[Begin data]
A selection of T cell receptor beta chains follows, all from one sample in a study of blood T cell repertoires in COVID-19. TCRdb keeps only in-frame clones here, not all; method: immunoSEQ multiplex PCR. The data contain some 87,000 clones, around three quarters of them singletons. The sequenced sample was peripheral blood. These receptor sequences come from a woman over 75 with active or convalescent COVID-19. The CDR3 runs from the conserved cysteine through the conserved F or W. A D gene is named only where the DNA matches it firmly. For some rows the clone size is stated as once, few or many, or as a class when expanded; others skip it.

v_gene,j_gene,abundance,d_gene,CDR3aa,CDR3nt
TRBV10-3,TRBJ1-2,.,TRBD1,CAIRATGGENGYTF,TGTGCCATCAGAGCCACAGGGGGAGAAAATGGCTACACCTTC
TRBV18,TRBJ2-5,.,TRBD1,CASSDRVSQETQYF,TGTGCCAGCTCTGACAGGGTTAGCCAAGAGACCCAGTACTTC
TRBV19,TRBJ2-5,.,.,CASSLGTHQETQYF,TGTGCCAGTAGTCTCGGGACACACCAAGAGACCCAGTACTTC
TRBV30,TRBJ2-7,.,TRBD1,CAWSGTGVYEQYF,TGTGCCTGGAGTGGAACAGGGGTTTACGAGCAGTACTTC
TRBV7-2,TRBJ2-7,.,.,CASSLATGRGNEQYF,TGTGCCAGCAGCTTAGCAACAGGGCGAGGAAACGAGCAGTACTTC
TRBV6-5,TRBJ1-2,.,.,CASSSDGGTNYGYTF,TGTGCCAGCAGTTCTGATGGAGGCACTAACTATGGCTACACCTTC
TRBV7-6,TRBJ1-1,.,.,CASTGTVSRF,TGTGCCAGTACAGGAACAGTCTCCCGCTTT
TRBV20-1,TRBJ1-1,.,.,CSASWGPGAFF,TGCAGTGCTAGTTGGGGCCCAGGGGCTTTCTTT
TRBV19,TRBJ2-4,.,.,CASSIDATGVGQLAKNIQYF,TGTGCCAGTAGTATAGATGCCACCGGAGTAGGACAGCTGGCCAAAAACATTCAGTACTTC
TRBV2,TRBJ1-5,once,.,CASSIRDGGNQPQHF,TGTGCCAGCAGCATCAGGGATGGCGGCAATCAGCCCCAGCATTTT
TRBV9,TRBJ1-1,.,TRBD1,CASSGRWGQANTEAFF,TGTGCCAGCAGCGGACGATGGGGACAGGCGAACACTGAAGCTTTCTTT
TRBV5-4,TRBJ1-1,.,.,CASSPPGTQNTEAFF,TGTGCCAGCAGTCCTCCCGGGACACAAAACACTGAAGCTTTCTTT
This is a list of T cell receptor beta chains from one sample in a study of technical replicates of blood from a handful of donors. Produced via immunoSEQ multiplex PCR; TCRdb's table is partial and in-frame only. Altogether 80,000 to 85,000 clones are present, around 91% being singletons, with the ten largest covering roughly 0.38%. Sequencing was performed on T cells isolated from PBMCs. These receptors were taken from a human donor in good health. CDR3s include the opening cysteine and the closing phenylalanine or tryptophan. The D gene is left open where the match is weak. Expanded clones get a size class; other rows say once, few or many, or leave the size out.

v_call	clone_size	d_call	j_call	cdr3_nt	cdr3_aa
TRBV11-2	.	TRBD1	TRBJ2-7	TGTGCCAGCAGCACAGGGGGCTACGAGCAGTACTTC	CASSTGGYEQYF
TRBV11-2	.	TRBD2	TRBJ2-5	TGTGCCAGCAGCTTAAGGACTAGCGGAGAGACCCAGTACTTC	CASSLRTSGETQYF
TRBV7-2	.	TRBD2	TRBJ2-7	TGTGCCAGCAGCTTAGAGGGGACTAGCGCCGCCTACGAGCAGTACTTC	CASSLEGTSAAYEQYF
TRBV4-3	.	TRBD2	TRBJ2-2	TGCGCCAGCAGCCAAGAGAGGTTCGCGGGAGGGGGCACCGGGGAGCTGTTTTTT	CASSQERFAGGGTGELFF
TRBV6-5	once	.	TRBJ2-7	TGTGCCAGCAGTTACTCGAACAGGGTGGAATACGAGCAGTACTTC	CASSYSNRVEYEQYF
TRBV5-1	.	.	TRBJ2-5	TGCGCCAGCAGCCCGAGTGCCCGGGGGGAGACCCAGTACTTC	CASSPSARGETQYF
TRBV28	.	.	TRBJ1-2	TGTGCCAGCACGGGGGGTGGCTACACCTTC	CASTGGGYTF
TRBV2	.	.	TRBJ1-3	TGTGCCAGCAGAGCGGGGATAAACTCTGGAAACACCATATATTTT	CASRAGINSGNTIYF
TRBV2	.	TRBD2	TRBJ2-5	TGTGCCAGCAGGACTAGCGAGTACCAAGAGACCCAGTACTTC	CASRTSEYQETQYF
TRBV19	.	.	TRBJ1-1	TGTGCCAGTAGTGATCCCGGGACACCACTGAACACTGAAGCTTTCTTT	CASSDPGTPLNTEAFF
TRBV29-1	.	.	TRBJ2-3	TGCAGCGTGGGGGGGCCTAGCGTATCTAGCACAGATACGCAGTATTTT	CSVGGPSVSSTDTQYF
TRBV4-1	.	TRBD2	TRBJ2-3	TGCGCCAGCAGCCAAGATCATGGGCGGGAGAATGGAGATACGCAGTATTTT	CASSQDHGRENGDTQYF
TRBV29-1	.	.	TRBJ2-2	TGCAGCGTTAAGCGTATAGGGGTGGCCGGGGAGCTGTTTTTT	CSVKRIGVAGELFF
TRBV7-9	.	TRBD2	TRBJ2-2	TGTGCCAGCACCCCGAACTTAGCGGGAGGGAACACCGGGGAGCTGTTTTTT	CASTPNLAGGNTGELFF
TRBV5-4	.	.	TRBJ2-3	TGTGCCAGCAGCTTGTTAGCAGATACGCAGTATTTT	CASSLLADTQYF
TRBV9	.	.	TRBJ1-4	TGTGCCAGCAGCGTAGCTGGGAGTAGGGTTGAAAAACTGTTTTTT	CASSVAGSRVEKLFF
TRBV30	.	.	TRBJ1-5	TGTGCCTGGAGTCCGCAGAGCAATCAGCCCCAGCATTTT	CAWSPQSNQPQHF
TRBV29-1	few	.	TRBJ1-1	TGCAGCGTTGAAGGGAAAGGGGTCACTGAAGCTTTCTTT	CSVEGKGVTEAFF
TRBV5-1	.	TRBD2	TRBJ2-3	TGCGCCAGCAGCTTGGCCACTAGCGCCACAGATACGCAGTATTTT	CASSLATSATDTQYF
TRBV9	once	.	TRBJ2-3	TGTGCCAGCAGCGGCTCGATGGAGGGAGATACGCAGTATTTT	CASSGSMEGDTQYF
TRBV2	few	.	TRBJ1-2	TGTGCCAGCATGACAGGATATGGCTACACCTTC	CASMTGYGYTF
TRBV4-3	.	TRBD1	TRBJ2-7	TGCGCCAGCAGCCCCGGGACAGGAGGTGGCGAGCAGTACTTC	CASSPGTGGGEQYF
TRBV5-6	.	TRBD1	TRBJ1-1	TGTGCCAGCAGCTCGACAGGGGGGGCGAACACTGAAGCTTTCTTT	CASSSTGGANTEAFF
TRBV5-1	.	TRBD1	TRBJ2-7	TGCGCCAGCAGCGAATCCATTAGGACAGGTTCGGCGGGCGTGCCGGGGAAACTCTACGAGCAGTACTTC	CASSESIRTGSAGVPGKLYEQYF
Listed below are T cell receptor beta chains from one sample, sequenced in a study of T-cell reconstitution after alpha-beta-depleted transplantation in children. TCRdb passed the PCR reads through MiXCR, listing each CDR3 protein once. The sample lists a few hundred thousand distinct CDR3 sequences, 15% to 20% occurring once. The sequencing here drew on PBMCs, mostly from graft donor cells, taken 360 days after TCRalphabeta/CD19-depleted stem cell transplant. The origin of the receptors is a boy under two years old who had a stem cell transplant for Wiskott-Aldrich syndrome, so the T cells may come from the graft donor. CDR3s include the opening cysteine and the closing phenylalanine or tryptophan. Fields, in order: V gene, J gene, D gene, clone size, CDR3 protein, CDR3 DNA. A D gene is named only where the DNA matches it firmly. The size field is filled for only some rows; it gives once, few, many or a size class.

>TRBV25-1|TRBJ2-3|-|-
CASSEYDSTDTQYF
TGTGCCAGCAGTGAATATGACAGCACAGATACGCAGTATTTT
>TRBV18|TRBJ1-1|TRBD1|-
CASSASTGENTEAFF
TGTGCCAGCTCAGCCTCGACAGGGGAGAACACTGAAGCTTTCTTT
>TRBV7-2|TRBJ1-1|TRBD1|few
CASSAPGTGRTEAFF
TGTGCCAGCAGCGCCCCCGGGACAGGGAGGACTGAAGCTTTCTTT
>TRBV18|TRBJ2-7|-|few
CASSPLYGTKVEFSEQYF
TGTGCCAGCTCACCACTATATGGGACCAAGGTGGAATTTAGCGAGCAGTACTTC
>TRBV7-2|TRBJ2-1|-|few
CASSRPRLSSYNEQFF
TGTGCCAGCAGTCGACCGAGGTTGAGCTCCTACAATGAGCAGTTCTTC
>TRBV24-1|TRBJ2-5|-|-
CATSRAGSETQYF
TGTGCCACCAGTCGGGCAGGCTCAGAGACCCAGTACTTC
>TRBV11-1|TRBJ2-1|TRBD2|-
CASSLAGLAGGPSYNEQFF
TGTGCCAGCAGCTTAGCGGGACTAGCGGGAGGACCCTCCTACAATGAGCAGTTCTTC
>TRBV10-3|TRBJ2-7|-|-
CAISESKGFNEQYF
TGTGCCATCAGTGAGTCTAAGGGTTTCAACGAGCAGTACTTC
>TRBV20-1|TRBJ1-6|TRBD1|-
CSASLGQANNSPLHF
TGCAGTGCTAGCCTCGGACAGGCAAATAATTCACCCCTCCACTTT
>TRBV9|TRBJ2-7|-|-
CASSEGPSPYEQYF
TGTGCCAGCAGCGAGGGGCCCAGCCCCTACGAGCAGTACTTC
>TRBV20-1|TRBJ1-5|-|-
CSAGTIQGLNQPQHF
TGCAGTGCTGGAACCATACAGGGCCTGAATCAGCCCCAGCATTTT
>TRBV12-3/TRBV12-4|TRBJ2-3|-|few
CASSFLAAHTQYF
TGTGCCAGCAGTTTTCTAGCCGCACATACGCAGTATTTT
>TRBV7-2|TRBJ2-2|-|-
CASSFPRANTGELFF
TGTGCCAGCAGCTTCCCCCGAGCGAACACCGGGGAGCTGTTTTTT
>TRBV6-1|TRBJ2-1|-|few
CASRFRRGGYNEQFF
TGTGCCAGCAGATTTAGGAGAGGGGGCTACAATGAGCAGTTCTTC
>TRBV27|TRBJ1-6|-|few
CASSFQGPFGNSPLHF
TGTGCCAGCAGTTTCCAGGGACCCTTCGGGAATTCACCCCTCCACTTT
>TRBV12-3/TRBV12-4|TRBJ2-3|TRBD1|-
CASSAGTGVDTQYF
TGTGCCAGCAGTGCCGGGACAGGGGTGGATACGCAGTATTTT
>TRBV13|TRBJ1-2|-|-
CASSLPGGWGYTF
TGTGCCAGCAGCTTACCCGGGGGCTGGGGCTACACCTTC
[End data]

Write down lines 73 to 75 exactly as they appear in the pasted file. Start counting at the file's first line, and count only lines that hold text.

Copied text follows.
CSAGTIQGLNQPQHF
TGCAGTGCTGGAACCATACAGGGCCTGAATCAGCCCCAGCATTTT
>TRBV12-3/TRBV12-4|TRBJ2-3|-|few